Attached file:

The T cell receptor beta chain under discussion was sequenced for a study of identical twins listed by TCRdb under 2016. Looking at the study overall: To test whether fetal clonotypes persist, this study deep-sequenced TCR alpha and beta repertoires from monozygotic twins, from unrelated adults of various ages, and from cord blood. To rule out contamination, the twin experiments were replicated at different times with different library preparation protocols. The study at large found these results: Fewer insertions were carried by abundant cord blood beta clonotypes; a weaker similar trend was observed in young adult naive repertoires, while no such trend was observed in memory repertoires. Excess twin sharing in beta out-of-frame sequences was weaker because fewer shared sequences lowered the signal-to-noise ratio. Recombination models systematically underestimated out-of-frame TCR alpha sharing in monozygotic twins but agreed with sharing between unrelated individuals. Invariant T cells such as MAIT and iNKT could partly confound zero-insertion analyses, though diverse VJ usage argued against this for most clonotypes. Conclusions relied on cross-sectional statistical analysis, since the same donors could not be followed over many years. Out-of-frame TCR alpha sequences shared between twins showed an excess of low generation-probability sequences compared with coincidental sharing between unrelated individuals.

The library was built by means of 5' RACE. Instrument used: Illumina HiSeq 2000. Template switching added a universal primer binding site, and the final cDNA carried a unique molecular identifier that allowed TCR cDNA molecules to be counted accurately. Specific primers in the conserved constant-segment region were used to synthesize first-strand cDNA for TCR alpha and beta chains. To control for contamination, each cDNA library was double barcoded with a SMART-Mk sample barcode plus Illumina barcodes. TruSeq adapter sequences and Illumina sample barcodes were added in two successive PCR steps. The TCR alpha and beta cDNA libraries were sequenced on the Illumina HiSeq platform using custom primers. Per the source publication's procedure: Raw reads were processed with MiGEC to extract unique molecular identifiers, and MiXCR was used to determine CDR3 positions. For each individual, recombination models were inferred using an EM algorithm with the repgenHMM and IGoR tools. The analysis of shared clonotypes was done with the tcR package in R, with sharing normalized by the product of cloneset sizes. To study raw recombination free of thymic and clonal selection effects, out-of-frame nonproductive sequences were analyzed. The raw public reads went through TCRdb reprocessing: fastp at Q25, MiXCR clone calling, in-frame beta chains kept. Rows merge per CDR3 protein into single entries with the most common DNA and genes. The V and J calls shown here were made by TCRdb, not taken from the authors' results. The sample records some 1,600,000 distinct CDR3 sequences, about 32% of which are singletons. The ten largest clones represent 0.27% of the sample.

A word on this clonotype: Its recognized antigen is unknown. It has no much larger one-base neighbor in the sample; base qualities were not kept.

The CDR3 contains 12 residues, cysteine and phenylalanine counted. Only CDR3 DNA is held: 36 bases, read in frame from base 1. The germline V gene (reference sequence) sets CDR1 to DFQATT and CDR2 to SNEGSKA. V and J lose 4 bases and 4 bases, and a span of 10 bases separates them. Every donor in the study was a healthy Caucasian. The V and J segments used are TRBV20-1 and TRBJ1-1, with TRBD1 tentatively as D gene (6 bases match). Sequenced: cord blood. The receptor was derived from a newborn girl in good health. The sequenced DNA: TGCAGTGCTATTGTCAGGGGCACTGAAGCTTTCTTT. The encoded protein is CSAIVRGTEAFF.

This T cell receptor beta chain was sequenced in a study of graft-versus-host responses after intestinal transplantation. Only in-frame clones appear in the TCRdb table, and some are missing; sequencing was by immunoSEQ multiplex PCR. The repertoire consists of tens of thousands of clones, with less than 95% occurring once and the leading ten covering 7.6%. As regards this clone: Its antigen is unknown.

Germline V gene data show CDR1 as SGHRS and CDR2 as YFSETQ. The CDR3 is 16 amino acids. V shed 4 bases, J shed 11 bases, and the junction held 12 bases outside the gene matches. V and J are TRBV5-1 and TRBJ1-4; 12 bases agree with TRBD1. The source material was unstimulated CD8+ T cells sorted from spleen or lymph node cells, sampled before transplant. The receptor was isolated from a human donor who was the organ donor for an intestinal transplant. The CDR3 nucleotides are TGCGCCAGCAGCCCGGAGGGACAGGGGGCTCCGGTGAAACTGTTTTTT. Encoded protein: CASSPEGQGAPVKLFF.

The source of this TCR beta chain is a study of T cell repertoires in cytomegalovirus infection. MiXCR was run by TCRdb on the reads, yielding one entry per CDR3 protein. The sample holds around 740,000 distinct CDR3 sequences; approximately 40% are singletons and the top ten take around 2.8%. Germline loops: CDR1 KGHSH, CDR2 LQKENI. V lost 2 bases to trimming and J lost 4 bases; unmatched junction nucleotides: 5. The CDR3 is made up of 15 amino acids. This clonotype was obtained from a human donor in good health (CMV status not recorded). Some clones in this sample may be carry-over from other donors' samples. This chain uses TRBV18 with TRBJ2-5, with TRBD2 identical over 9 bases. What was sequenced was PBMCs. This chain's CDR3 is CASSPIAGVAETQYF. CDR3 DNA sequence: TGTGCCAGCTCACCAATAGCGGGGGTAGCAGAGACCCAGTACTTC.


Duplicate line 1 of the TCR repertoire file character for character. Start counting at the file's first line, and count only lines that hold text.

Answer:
The T cell receptor beta chain under discussion was sequenced for a study of identical twins listed by TCRdb under 2016. Looking at the study overall: To test whether fetal clonotypes persist, this study deep-sequenced TCR alpha and beta repertoires from monozygotic twins, from unrelated adults of various ages, and from cord blood. To rule out contamination, the twin experiments were replicated at different times with different library preparation protocols. The study at large found these results: Fewer insertions were carried by abundant cord blood beta clonotypes; a weaker similar trend was observed in young adult naive repertoires, while no such trend was observed in memory repertoires. Excess twin sharing in beta out-of-frame sequences was weaker because fewer shared sequences lowered the signal-to-noise ratio. Recombination models systematically underestimated out-of-frame TCR alpha sharing in monozygotic twins but agreed with sharing between unrelated individuals. Invariant T cells such as MAIT and iNKT could partly confound zero-insertion analyses, though diverse VJ usage argued against this for most clonotypes. Conclusions relied on cross-sectional statistical analysis, since the same donors could not be followed over many years. Out-of-frame TCR alpha sequences shared between twins showed an excess of low generation-probability sequences compared with coincidental sharing between unrelated individuals.